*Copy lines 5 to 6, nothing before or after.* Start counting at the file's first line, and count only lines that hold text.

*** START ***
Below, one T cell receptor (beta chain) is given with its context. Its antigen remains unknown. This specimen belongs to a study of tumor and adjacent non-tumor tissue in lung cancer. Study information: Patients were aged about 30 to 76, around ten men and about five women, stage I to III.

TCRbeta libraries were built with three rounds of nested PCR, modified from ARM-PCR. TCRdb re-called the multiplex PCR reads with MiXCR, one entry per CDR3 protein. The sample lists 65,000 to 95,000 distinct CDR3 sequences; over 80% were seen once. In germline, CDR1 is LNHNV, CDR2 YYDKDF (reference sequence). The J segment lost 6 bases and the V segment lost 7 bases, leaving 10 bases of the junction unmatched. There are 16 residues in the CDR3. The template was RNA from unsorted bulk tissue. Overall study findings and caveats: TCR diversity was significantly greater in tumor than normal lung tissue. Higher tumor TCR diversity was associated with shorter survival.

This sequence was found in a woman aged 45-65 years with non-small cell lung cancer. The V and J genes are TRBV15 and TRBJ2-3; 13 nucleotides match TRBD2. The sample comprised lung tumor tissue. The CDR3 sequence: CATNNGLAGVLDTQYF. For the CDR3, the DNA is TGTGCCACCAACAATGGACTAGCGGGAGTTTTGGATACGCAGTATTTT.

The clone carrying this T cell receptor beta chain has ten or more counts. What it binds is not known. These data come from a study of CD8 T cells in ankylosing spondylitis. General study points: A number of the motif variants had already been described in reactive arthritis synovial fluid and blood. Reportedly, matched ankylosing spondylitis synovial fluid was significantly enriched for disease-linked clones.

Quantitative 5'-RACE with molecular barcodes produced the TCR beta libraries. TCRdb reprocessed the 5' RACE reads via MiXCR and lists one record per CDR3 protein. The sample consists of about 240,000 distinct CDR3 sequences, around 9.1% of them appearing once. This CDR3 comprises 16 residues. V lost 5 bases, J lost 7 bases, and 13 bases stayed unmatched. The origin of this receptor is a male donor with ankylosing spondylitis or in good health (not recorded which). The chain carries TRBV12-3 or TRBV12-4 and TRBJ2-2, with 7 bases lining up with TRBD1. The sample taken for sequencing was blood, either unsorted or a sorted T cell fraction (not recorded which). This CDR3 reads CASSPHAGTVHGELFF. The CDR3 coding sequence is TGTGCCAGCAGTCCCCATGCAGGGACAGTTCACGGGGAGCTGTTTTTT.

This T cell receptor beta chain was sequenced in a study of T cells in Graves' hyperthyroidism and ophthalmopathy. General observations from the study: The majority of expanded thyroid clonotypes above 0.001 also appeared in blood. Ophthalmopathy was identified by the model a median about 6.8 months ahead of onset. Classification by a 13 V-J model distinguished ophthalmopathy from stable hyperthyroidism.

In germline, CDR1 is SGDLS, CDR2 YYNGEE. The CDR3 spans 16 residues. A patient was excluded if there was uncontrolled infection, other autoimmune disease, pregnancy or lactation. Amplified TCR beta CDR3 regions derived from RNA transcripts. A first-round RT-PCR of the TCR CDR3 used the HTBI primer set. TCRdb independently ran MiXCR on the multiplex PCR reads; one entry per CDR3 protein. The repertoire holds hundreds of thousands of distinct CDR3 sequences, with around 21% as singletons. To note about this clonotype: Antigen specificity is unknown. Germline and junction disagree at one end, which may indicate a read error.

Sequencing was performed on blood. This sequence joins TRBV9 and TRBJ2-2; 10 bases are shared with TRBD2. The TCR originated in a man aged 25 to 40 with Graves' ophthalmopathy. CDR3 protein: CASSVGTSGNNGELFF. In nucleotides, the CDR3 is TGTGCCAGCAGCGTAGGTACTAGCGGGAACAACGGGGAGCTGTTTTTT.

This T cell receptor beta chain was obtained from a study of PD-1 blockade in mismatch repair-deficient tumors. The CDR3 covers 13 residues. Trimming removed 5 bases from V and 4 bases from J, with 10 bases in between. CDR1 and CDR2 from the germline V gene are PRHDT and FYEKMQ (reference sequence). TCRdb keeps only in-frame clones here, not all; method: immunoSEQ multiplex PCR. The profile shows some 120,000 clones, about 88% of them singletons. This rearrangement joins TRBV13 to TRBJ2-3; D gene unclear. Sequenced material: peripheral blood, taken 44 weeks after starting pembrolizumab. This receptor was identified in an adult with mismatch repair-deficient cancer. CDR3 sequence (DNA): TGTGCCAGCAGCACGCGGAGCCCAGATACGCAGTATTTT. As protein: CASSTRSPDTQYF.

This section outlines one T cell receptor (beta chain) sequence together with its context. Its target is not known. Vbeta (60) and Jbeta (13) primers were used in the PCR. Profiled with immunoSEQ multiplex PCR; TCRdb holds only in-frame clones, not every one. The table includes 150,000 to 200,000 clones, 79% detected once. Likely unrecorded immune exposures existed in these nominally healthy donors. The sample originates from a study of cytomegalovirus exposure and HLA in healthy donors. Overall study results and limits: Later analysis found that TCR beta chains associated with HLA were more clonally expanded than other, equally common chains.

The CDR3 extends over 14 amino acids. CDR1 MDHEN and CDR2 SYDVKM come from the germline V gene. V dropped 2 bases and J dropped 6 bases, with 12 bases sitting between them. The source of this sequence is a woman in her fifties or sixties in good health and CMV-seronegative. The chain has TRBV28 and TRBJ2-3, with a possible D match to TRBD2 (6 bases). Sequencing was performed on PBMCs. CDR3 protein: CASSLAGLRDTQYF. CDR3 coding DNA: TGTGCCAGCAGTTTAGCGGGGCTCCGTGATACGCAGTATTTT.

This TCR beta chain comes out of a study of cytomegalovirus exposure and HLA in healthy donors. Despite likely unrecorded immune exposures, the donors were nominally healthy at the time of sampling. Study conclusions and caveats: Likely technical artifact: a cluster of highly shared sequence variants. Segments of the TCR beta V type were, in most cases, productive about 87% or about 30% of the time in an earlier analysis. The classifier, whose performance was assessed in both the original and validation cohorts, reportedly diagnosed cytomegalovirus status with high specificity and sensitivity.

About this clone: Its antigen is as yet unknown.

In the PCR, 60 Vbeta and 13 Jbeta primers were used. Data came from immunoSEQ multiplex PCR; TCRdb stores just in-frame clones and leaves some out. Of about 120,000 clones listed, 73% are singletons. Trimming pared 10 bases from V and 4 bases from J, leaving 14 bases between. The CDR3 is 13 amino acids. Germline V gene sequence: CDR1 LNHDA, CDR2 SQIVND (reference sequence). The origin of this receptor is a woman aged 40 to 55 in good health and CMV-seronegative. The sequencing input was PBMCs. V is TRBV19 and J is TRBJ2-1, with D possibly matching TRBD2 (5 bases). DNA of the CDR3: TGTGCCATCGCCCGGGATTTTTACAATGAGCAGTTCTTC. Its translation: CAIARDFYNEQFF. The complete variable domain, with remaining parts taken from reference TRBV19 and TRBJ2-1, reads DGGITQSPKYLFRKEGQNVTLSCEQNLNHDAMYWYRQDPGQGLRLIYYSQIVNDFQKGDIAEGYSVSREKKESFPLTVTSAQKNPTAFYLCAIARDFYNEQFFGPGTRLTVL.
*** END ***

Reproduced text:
Quantitative 5'-RACE with molecular barcodes produced the TCR beta libraries. TCRdb reprocessed the 5' RACE reads via MiXCR and lists one record per CDR3 protein. The sample consists of about 240,000 distinct CDR3 sequences, around 9.1% of them appearing once. This CDR3 comprises 16 residues. V lost 5 bases, J lost 7 bases, and 13 bases stayed unmatched. The origin of this receptor is a male donor with ankylosing spondylitis or in good health (not recorded which). The chain carries TRBV12-3 or TRBV12-4 and TRBJ2-2, with 7 bases lining up with TRBD1. The sample taken for sequencing was blood, either unsorted or a sorted T cell fraction (not recorded which). This CDR3 reads CASSPHAGTVHGELFF. The CDR3 coding sequence is TGTGCCAGCAGTCCCCATGCAGGGACAGTTCACGGGGAGCTGTTTTTT.

This T cell receptor beta chain was sequenced in a study of T cells in Graves' hyperthyroidism and ophthalmopathy. General observations from the study: The majority of expanded thyroid clonotypes above 0.001 also appeared in blood. Ophthalmopathy was identified by the model a median about 6.8 months ahead of onset. Classification by a 13 V-J model distinguished ophthalmopathy from stable hyperthyroidism.